- A Russian Foreign Ministry spokeswoman on Tuesday said the US was meddling in Russia’s coming presidential election by condemning the decision to bar the opposition candidate Alexei Navalny from running.
- “This State Department statement, which I’m sure will be repeated, is a direct interference in our electoral process and internal affairs,” the spokeswoman wrote.
- Russia’s Election Commission barred Navalny from running last week, citing a previous embezzlement conviction. The European Court of Human Rights has called that conviction “arbitrary” and “unreasonable.”
The Russian Foreign Ministry spokeswoman Maria Zakharova on Tuesday accused the US of “direct interference in our electoral process and internal affairs” following the State Department’s criticism of Russia’s decision to bar the opposition leader Alexey Navalny from running in the coming presidential election against Vladimir Putin.
“This State Department statement, which I’m sure will be repeated, is a direct interference in our electoral process and internal affairs,” Zakharova wrote Tuesday on Facebook.
In a statement shared with Business Insider on Tuesday night, a State Department representative expressed concern over the Russian government’s “ongoing crackdown against independent voices, from journalists to civil society activists and opposition politicians.”
“These actions indicate the Russian government has failed to protect space in Russia for the exercise of human rights and fundamental freedoms,” the statement said. “More broadly, we urge the government of Russia to hold genuine elections that are transparent, fair, and free and that guarantee the free expression of the will of the people, consistent with its international human rights obligations.”
Zakharova pushed back. “And these people expressed outrage over alleged Russian ‘interference’ in their electoral process for an entire year?!” she said.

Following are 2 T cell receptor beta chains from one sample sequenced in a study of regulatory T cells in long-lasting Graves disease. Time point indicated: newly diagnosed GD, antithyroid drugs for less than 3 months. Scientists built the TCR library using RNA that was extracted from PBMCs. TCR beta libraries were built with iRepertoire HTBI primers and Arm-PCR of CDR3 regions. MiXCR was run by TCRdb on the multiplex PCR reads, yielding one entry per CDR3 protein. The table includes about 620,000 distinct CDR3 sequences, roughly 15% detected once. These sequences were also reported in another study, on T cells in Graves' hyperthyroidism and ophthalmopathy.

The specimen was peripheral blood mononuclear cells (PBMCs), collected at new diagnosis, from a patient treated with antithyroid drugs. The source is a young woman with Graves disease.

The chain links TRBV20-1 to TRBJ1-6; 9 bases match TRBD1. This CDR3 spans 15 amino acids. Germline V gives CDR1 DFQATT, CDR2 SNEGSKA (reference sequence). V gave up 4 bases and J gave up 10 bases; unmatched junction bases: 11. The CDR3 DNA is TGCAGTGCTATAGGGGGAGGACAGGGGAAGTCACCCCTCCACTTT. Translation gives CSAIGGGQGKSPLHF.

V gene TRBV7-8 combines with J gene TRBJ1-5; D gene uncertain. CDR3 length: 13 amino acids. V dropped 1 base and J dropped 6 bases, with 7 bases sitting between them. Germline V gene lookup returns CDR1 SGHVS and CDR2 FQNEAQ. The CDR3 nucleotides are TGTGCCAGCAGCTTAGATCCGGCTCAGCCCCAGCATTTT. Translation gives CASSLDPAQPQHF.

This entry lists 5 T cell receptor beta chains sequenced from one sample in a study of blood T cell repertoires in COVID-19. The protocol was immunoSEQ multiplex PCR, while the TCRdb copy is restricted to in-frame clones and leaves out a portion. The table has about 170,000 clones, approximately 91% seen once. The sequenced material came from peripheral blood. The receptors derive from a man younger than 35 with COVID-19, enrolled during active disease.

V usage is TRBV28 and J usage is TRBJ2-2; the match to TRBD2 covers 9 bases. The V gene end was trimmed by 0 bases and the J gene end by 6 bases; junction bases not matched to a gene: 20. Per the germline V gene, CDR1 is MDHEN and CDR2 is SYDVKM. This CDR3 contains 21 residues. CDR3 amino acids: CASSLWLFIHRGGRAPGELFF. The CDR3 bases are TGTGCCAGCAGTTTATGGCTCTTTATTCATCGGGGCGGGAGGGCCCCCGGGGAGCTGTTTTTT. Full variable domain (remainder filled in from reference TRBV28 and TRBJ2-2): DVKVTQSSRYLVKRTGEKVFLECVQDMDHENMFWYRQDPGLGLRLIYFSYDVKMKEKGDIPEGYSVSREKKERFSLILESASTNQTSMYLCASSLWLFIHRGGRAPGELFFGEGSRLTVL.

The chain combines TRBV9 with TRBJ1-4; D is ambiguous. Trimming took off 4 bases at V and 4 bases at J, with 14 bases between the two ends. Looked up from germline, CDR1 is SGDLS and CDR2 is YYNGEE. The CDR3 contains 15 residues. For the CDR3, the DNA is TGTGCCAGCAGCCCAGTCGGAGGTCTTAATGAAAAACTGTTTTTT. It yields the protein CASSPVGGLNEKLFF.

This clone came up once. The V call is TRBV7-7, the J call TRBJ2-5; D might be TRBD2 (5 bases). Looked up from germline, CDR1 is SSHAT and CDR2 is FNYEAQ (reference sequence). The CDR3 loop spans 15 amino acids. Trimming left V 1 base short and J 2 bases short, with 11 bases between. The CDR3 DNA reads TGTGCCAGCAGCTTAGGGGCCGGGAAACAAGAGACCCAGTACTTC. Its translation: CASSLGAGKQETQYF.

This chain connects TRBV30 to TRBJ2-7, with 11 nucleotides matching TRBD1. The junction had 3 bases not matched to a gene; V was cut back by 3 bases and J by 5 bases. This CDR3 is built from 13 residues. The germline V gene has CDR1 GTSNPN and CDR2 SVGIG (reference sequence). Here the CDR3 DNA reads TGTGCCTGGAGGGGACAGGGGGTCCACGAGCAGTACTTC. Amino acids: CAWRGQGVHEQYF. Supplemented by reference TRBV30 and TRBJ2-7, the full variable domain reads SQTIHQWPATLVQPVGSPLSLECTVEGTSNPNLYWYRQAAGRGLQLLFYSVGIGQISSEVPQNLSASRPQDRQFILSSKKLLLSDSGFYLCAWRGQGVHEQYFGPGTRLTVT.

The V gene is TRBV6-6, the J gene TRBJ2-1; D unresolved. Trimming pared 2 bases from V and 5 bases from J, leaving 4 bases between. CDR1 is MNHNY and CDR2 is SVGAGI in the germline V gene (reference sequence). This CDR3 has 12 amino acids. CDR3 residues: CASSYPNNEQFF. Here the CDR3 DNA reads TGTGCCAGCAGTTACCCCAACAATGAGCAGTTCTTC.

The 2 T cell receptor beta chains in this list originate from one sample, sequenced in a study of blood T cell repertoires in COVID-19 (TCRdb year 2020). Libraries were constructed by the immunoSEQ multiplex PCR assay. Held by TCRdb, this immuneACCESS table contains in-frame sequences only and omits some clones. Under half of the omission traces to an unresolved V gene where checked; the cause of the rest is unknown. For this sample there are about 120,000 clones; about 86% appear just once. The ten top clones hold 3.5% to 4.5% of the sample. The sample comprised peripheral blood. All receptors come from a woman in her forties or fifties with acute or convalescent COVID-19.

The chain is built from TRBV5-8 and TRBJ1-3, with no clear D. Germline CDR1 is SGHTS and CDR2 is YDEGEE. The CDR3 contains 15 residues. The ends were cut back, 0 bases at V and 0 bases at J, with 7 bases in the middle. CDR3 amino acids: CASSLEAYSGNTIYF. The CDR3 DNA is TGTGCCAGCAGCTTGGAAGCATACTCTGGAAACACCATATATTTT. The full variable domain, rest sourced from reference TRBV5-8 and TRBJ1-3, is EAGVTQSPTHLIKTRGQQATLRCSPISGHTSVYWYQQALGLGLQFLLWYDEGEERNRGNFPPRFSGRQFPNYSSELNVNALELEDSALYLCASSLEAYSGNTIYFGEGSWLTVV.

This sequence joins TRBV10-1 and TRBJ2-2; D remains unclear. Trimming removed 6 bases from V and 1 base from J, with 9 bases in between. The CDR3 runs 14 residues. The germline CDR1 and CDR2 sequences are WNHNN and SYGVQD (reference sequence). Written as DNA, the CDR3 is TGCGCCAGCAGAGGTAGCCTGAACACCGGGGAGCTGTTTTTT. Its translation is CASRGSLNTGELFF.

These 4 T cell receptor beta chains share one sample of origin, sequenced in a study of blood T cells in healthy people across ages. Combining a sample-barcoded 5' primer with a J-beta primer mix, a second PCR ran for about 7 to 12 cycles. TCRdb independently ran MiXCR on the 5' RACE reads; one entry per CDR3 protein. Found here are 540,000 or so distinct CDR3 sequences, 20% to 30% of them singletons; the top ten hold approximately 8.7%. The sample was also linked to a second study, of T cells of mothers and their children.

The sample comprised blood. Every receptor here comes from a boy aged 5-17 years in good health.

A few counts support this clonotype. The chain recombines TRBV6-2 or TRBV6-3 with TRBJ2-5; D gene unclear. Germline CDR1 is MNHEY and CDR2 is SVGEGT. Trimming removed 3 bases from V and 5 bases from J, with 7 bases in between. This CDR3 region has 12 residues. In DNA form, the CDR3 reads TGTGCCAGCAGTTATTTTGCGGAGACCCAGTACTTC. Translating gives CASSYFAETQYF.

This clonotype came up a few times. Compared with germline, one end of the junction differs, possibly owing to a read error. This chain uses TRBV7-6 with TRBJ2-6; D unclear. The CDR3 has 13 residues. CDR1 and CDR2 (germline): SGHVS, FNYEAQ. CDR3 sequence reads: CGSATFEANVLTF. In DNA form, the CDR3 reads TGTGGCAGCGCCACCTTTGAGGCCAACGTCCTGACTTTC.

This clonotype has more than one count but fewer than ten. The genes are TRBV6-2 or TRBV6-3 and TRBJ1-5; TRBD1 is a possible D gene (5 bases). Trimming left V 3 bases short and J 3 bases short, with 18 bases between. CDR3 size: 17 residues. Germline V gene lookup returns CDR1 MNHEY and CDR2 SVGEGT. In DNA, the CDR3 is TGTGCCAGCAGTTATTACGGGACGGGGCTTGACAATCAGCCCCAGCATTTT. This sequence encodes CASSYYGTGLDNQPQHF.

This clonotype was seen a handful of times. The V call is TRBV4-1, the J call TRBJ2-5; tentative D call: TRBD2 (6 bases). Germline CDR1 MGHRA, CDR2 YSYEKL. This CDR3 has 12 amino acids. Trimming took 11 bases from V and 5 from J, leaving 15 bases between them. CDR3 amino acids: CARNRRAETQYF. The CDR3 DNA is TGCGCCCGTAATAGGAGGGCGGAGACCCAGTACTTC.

“The funniest thing is that these are the same people who just tagged RT and Sputnik as foreign agents, who are harassing Russian media around the world and who are investing huge amounts of money into ‘countering Russian propaganda,’ which is how they label anyone who they disagree with,” she wrote.
A declassified US intelligence assessment of the 2016 election determined that Russian government actors, ordered by Putin, used “cyber tools and media campaigns to influence US public opinion” and “undermine public faith in the US democratic process.”
Russian government-linked actors, it said, “began openly supporting President-elect Trump’s candidacy in media aimed at English-speaking audiences” in March 2016. Those media outlets included Sputnik and RT, which the report characterised as “the Kremlin’s principal international propaganda outlet.”
Sputnik and RT’s US affiliate registered as foreign agents with the Justice Department in November.
Navalny to announce ‘a voters’ strike’
Navalny, a lawyer and activist, replaced Boris Nemtsov as leader of Russia’s democratic opposition following Nemtsov’s 2015 assassination in the shadow of the Kremlin.
One day after Navalny registered as a candidate for Russia’s next presidential election, which will be held in March, Russia’s Central Election Commission barred him from running, citing a previous embezzlement conviction, according to the state-run media outlet RIA-Novosti.
Navalny has known since February – when he was handed a suspended five-year jail term for embezzlement in a case that his supporters have characterised as politically motivated – that he would not be allowed on the ballot. The European Court of Human Rights determined in October that the conviction was “arbitrary and manifestly unreasonable.”
Ella Pamfilova, the head of the CEC, told Russia’s TV Rain in June that Navalny “understands himself that he has no chance of being registered for the election due to his previous conviction.”
She accused him later of “fundraising illegally and brainwashing young people.”
Putin, who has refused to utter Navalny’s name, said during his marathon end-of-year press conference earlier this month that the opposition was hoping for a “coup” but would not succeed.
“Do you want us to have coup attempts here?” Putin said. “We’ve already been through all that. You want to go back to that? I am sure that the overwhelming majority of Russian citizens do not want this and will not stand for it.”
Navalny’s lawyer told CNN on Monday that he would appeal the decision. But Navalny has said he and his movement will organise a boycott of the vote if he is not allowed to run.
“We are announcing a voters’ strike,” Navalny said in a video posted to his blog this week. “The procedure in which we are invited to participate is not an election. It involves only Putin and those candidates whom he personally chose, who do not pose a slightest threat to him.”
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